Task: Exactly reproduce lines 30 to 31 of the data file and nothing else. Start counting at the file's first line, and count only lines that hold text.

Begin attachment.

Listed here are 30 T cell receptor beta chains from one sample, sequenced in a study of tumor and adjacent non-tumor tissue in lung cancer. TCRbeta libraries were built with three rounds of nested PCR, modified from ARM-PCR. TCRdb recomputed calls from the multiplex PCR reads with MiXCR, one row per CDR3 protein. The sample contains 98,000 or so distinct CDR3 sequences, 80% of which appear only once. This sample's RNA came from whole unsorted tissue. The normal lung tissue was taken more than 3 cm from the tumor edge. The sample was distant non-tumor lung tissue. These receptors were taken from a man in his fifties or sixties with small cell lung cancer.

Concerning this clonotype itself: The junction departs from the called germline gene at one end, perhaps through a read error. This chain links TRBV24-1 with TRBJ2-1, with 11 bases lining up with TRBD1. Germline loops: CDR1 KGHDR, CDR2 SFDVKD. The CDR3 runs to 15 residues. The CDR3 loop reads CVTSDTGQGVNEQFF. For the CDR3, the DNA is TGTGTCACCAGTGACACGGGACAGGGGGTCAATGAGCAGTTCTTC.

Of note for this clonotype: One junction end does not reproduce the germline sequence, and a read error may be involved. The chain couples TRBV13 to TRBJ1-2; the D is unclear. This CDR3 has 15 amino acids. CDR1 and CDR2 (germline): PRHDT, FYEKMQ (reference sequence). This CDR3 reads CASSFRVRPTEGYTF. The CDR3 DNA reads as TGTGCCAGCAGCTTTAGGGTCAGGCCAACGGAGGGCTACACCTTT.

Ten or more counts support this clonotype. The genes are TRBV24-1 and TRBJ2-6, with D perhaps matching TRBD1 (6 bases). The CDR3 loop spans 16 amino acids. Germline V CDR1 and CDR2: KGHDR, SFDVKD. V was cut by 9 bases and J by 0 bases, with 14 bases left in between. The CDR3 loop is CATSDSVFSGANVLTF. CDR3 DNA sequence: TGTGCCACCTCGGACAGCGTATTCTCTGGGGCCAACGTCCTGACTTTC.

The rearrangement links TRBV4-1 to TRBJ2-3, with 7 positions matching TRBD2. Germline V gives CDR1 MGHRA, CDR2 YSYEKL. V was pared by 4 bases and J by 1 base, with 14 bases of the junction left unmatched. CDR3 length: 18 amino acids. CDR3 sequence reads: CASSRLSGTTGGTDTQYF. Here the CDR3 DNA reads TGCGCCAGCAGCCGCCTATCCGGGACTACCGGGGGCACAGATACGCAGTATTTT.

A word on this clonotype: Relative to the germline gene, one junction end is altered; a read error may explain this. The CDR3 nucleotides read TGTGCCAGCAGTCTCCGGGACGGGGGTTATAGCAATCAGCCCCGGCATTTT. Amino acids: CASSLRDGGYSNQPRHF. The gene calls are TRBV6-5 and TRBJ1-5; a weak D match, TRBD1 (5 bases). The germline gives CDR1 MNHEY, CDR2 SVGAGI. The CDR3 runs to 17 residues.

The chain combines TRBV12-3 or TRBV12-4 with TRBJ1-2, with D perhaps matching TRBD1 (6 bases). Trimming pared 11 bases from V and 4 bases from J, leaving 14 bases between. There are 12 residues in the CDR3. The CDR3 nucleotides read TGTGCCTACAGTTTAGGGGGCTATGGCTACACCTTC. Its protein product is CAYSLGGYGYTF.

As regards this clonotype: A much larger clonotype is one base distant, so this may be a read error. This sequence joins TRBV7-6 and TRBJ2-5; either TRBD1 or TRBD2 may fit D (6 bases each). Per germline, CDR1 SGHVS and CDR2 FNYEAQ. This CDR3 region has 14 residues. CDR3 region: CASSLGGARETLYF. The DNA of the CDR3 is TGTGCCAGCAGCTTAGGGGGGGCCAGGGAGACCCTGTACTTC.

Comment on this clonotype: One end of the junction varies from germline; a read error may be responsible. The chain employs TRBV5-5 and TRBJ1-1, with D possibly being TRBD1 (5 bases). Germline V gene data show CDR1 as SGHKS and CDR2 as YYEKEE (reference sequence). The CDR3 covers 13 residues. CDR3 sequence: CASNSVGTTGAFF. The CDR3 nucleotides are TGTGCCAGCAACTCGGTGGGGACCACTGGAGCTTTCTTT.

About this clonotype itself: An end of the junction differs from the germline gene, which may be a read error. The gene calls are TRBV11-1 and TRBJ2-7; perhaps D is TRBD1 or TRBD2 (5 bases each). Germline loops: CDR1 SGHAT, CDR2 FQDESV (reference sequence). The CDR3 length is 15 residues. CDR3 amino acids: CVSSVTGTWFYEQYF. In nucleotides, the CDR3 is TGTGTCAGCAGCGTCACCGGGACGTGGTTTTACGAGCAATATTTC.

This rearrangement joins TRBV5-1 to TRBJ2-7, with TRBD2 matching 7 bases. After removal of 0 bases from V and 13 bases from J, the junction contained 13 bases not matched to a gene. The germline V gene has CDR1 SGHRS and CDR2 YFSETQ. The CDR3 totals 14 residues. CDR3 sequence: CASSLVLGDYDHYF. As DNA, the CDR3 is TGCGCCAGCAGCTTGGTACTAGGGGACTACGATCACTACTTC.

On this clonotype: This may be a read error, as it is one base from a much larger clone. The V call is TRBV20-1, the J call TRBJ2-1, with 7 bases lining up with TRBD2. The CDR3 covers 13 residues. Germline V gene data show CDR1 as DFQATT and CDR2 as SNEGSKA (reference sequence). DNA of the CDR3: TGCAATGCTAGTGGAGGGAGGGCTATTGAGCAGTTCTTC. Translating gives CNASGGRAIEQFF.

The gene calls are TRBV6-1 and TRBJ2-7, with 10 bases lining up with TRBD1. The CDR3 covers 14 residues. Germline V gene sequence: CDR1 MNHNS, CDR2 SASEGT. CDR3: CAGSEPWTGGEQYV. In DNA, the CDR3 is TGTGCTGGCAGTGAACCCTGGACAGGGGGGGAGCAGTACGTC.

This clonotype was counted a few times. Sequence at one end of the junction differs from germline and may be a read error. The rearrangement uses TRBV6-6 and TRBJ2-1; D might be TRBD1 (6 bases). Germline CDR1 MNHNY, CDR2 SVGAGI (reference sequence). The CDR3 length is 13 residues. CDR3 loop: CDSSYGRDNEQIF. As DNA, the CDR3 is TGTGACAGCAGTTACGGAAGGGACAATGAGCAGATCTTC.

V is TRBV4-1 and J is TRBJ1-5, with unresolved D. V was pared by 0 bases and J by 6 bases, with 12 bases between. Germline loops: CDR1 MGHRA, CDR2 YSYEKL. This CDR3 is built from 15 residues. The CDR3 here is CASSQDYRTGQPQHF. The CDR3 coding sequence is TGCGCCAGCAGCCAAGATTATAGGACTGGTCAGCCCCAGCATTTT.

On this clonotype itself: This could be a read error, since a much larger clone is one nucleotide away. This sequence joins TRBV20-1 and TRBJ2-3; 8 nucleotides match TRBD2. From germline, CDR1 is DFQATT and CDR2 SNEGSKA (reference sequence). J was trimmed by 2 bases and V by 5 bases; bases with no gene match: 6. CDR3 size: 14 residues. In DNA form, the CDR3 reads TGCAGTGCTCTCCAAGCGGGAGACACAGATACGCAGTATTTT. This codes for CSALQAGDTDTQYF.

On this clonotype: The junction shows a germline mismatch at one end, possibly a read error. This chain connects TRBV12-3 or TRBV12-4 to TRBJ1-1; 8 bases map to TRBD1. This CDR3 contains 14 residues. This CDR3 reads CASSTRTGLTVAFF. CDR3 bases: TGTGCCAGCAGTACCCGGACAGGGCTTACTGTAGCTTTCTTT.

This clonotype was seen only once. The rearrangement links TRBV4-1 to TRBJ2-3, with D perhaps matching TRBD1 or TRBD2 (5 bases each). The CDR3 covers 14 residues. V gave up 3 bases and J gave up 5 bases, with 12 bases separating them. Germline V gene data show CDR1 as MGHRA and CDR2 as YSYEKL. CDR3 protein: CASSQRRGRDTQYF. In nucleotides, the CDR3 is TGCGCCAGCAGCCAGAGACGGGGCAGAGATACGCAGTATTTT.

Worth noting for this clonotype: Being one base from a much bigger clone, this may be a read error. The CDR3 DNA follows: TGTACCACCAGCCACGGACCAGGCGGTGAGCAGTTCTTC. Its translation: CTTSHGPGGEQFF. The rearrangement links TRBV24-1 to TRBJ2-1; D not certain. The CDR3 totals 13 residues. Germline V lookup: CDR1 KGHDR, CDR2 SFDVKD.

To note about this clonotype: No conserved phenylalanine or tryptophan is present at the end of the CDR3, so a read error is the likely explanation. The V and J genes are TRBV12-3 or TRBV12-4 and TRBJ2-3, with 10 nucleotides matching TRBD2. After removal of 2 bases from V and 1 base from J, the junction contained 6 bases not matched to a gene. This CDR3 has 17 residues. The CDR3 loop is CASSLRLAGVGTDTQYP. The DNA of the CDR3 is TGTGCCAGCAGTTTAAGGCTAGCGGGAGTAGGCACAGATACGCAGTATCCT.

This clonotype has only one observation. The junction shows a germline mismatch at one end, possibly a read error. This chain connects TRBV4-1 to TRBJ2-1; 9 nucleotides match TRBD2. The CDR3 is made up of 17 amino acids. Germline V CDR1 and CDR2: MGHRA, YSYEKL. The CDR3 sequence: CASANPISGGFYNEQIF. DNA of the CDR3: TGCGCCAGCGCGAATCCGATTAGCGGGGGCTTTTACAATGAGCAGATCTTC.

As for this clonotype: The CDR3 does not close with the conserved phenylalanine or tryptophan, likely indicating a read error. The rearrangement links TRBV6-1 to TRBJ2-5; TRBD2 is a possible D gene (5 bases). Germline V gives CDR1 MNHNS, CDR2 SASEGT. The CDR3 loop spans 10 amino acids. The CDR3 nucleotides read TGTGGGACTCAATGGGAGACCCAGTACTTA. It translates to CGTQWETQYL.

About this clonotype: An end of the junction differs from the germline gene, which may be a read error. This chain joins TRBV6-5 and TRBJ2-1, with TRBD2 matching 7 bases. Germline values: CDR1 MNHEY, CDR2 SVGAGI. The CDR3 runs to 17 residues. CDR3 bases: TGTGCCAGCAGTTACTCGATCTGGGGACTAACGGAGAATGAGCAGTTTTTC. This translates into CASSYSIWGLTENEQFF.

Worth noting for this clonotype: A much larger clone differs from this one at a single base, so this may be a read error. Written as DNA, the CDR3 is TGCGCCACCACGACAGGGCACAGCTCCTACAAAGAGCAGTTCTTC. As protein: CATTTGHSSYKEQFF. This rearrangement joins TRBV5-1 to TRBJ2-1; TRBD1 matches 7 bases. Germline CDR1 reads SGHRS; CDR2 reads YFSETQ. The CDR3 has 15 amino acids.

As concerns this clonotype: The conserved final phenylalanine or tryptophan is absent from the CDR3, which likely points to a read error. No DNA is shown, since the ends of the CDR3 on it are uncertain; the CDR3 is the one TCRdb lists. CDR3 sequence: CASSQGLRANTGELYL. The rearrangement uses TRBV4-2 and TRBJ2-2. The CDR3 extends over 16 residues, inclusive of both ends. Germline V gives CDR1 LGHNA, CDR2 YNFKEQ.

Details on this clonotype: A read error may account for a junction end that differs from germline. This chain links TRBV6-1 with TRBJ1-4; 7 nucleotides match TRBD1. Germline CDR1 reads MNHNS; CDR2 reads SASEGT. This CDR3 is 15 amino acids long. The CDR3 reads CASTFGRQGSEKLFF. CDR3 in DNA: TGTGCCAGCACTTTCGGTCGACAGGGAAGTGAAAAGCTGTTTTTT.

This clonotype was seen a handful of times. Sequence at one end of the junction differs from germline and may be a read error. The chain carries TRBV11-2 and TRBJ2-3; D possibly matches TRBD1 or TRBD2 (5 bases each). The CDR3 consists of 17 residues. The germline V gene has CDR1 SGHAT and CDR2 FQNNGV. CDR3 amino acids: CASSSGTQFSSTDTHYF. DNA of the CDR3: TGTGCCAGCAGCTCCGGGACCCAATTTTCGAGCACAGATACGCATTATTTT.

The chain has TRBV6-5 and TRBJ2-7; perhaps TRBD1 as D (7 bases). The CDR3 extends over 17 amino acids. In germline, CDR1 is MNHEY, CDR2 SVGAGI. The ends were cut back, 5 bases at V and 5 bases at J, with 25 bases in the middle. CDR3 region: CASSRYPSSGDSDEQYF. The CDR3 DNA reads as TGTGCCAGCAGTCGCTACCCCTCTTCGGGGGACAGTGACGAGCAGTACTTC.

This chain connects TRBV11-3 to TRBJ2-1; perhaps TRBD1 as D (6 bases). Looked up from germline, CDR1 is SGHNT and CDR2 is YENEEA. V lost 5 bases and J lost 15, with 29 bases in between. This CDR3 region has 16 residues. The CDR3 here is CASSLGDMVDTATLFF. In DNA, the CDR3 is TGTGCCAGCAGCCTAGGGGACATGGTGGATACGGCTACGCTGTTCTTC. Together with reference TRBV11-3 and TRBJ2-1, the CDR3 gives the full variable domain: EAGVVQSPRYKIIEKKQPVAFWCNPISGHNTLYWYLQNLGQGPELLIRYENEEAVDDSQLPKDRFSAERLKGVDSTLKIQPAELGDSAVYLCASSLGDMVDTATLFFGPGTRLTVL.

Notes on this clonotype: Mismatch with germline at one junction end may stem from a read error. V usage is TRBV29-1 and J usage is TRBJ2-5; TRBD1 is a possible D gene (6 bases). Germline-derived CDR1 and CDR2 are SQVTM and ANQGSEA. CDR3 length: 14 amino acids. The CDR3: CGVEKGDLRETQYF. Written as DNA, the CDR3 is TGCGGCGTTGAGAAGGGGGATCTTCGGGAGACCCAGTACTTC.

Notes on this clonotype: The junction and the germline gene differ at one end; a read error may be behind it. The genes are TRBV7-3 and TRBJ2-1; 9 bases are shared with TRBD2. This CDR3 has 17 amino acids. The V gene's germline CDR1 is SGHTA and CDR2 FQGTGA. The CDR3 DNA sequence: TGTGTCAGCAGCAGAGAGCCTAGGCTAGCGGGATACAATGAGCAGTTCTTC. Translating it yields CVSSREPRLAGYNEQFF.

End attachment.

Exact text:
Notes on this clonotype: Mismatch with germline at one junction end may stem from a read error. V usage is TRBV29-1 and J usage is TRBJ2-5; TRBD1 is a possible D gene (6 bases). Germline-derived CDR1 and CDR2 are SQVTM and ANQGSEA. CDR3 length: 14 amino acids. The CDR3: CGVEKGDLRETQYF. Written as DNA, the CDR3 is TGCGGCGTTGAGAAGGGGGATCTTCGGGAGACCCAGTACTTC.

Notes on this clonotype: The junction and the germline gene differ at one end; a read error may be behind it. The genes are TRBV7-3 and TRBJ2-1; 9 bases are shared with TRBD2. This CDR3 has 17 amino acids. The V gene's germline CDR1 is SGHTA and CDR2 FQGTGA. The CDR3 DNA sequence: TGTGTCAGCAGCAGAGAGCCTAGGCTAGCGGGATACAATGAGCAGTTCTTC. Translating it yields CVSSREPRLAGYNEQFF.